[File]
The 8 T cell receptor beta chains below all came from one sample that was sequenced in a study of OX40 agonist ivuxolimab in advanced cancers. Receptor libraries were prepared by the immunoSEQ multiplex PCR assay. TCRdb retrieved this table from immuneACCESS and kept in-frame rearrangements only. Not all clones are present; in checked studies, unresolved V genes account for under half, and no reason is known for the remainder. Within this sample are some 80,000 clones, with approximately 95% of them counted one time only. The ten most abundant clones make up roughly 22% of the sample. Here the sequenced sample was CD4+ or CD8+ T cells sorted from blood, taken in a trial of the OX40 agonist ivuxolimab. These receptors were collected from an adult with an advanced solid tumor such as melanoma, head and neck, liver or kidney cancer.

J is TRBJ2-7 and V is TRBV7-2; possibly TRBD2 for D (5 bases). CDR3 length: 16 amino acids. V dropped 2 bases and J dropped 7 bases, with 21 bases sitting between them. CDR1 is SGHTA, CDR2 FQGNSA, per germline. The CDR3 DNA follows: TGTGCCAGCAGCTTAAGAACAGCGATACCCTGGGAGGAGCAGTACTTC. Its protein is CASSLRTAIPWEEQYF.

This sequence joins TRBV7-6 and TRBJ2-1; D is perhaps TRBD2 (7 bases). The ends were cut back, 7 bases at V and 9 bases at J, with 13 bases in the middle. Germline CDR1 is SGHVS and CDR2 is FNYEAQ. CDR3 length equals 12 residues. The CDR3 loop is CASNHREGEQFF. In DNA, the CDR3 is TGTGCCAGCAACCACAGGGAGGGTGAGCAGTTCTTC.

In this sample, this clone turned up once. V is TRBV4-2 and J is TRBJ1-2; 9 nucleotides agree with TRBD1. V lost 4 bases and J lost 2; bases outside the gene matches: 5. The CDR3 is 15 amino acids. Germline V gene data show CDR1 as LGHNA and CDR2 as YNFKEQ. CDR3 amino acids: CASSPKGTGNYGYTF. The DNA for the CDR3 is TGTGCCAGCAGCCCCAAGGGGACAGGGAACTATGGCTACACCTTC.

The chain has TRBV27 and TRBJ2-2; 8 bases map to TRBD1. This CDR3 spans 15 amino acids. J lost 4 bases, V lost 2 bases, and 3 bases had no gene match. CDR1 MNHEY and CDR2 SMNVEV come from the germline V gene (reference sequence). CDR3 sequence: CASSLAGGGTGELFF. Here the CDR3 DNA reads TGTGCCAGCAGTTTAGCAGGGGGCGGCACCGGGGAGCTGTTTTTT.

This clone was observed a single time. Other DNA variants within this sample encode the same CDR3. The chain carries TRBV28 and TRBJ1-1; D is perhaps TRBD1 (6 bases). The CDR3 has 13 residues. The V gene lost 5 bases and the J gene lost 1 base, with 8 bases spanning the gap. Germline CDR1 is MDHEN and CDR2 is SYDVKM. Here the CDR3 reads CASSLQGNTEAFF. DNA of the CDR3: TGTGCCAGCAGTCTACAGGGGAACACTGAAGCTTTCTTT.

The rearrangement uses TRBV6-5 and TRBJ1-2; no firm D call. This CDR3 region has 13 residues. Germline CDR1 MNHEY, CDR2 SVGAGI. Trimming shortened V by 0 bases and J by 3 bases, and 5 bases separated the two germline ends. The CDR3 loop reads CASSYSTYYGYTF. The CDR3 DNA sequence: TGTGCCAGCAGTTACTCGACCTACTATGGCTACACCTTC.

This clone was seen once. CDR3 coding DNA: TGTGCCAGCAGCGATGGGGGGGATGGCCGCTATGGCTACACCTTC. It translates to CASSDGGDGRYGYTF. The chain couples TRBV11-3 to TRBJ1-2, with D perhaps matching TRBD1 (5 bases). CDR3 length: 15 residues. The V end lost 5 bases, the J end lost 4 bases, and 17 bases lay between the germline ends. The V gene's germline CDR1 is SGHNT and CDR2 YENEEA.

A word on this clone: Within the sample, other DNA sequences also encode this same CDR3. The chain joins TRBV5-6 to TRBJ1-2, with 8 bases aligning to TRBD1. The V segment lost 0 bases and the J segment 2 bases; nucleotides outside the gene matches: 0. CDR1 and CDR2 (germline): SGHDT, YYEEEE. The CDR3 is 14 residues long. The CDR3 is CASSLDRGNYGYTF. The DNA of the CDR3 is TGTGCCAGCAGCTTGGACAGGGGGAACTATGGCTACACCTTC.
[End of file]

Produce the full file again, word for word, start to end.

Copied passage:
The 8 T cell receptor beta chains below all came from one sample that was sequenced in a study of OX40 agonist ivuxolimab in advanced cancers. Receptor libraries were prepared by the immunoSEQ multiplex PCR assay. TCRdb retrieved this table from immuneACCESS and kept in-frame rearrangements only. Not all clones are present; in checked studies, unresolved V genes account for under half, and no reason is known for the remainder. Within this sample are some 80,000 clones, with approximately 95% of them counted one time only. The ten most abundant clones make up roughly 22% of the sample. Here the sequenced sample was CD4+ or CD8+ T cells sorted from blood, taken in a trial of the OX40 agonist ivuxolimab. These receptors were collected from an adult with an advanced solid tumor such as melanoma, head and neck, liver or kidney cancer.

J is TRBJ2-7 and V is TRBV7-2; possibly TRBD2 for D (5 bases). CDR3 length: 16 amino acids. V dropped 2 bases and J dropped 7 bases, with 21 bases sitting between them. CDR1 is SGHTA, CDR2 FQGNSA, per germline. The CDR3 DNA follows: TGTGCCAGCAGCTTAAGAACAGCGATACCCTGGGAGGAGCAGTACTTC. Its protein is CASSLRTAIPWEEQYF.

This sequence joins TRBV7-6 and TRBJ2-1; D is perhaps TRBD2 (7 bases). The ends were cut back, 7 bases at V and 9 bases at J, with 13 bases in the middle. Germline CDR1 is SGHVS and CDR2 is FNYEAQ. CDR3 length equals 12 residues. The CDR3 loop is CASNHREGEQFF. In DNA, the CDR3 is TGTGCCAGCAACCACAGGGAGGGTGAGCAGTTCTTC.

In this sample, this clone turned up once. V is TRBV4-2 and J is TRBJ1-2; 9 nucleotides agree with TRBD1. V lost 4 bases and J lost 2; bases outside the gene matches: 5. The CDR3 is 15 amino acids. Germline V gene data show CDR1 as LGHNA and CDR2 as YNFKEQ. CDR3 amino acids: CASSPKGTGNYGYTF. The DNA for the CDR3 is TGTGCCAGCAGCCCCAAGGGGACAGGGAACTATGGCTACACCTTC.

The chain has TRBV27 and TRBJ2-2; 8 bases map to TRBD1. This CDR3 spans 15 amino acids. J lost 4 bases, V lost 2 bases, and 3 bases had no gene match. CDR1 MNHEY and CDR2 SMNVEV come from the germline V gene (reference sequence). CDR3 sequence: CASSLAGGGTGELFF. Here the CDR3 DNA reads TGTGCCAGCAGTTTAGCAGGGGGCGGCACCGGGGAGCTGTTTTTT.

This clone was observed a single time. Other DNA variants within this sample encode the same CDR3. The chain carries TRBV28 and TRBJ1-1; D is perhaps TRBD1 (6 bases). The CDR3 has 13 residues. The V gene lost 5 bases and the J gene lost 1 base, with 8 bases spanning the gap. Germline CDR1 is MDHEN and CDR2 is SYDVKM. Here the CDR3 reads CASSLQGNTEAFF. DNA of the CDR3: TGTGCCAGCAGTCTACAGGGGAACACTGAAGCTTTCTTT.

The rearrangement uses TRBV6-5 and TRBJ1-2; no firm D call. This CDR3 region has 13 residues. Germline CDR1 MNHEY, CDR2 SVGAGI. Trimming shortened V by 0 bases and J by 3 bases, and 5 bases separated the two germline ends. The CDR3 loop reads CASSYSTYYGYTF. The CDR3 DNA sequence: TGTGCCAGCAGTTACTCGACCTACTATGGCTACACCTTC.

This clone was seen once. CDR3 coding DNA: TGTGCCAGCAGCGATGGGGGGGATGGCCGCTATGGCTACACCTTC. It translates to CASSDGGDGRYGYTF. The chain couples TRBV11-3 to TRBJ1-2, with D perhaps matching TRBD1 (5 bases). CDR3 length: 15 residues. The V end lost 5 bases, the J end lost 4 bases, and 17 bases lay between the germline ends. The V gene's germline CDR1 is SGHNT and CDR2 YENEEA.

A word on this clone: Within the sample, other DNA sequences also encode this same CDR3. The chain joins TRBV5-6 to TRBJ1-2, with 8 bases aligning to TRBD1. The V segment lost 0 bases and the J segment 2 bases; nucleotides outside the gene matches: 0. CDR1 and CDR2 (germline): SGHDT, YYEEEE. The CDR3 is 14 residues long. The CDR3 is CASSLDRGNYGYTF. The DNA of the CDR3 is TGTGCCAGCAGCTTGGACAGGGGGAACTATGGCTACACCTTC.